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If You Love Your Cat, Please Don’t Declaw

Paws Come with Claws: It’s One of Nature’s Laws

Many cat owners who genuinely love their pets have no idea what declawing means to their animals.

How important are a cat’s claws?

Scratching is a natural behavior for cats.  Doing so removed the dead husks from their claws, marks territory, and stretches their muscles.  Similarly, have you ever wondered at a cat’s remarkable grace and agility, her faultless sense of balance?  To a great extent, this is due to her ingeniously designed retractable claws that allow her to establish footing for walking, running, springing, climbing and stretching.

What happens to a cat when she is declawed?

Declawing a cat is not simply removing the nails.  Rather, it involves amputating the entire last part of the cat’s toes.  In comparison, it is equivalent to cutting off a person’s finger at the last joint.  Nerves, tendons and muscles are severed along with the joints, making recovery from declawing both painful and very lengthly.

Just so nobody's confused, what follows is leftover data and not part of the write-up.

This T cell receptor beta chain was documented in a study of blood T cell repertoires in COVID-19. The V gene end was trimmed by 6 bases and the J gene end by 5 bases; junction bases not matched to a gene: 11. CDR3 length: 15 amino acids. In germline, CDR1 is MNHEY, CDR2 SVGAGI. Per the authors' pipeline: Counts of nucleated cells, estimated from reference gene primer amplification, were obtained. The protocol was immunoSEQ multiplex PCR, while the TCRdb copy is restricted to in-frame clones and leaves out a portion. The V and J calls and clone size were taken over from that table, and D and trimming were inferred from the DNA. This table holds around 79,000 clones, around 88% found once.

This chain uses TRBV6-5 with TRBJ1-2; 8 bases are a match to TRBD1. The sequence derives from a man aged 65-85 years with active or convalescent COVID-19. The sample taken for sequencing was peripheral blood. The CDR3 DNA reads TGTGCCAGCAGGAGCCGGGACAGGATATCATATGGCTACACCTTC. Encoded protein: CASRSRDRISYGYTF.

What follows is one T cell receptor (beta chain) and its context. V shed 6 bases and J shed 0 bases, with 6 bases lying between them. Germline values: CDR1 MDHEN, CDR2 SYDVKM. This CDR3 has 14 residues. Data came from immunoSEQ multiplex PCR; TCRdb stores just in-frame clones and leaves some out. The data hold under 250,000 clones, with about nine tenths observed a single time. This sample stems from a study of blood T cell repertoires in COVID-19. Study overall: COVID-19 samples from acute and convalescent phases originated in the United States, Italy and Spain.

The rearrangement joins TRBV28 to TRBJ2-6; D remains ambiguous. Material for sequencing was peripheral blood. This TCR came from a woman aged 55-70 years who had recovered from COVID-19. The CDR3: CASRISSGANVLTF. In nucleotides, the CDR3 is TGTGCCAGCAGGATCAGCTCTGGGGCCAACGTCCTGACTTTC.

Why do people have their cats declawed?
What is a natural behavior for a cat is often considered to be a misbehavior for humans.   The most common reason for declawing is “to protect the furniture,” along with “to keep her from scratching us when we play with her.”  Scratching is a normal characteristic of a healthy cat.  It exercises the foot muscles and removes dead tissue from the nails.  It also has a soothing, comforting effect that creates a tranquil disposition.

What can a pet owner do to protect himself and his furniture without harming his cat?

  • Clip your cat’s claws every 2-3 weeks.   You can do this at home using a simple nail clipper, or go to your veterinarian or a professional groomer for this service.
  • Give your cat a good, sturdy scratching post lined with catnip and covered with a strong material like sisal (a scratchy hemp product) or tightly woven carpet.
  • Discourage your cat from clawing furniture by using an adversive scent or spray on furniture, such as citrus, which cats don’t like.
  • Purchase inexpensive nail caps, which are commercially sold and are a non-toxic plastic cap that covers each claw until the nail is shed.

With close attention and lots of encouragement, your cat can be perfectly happy scratching her own furniture instead of yours. For further information on the practice of declawing and its alternatives, please visit www.de-clawing.com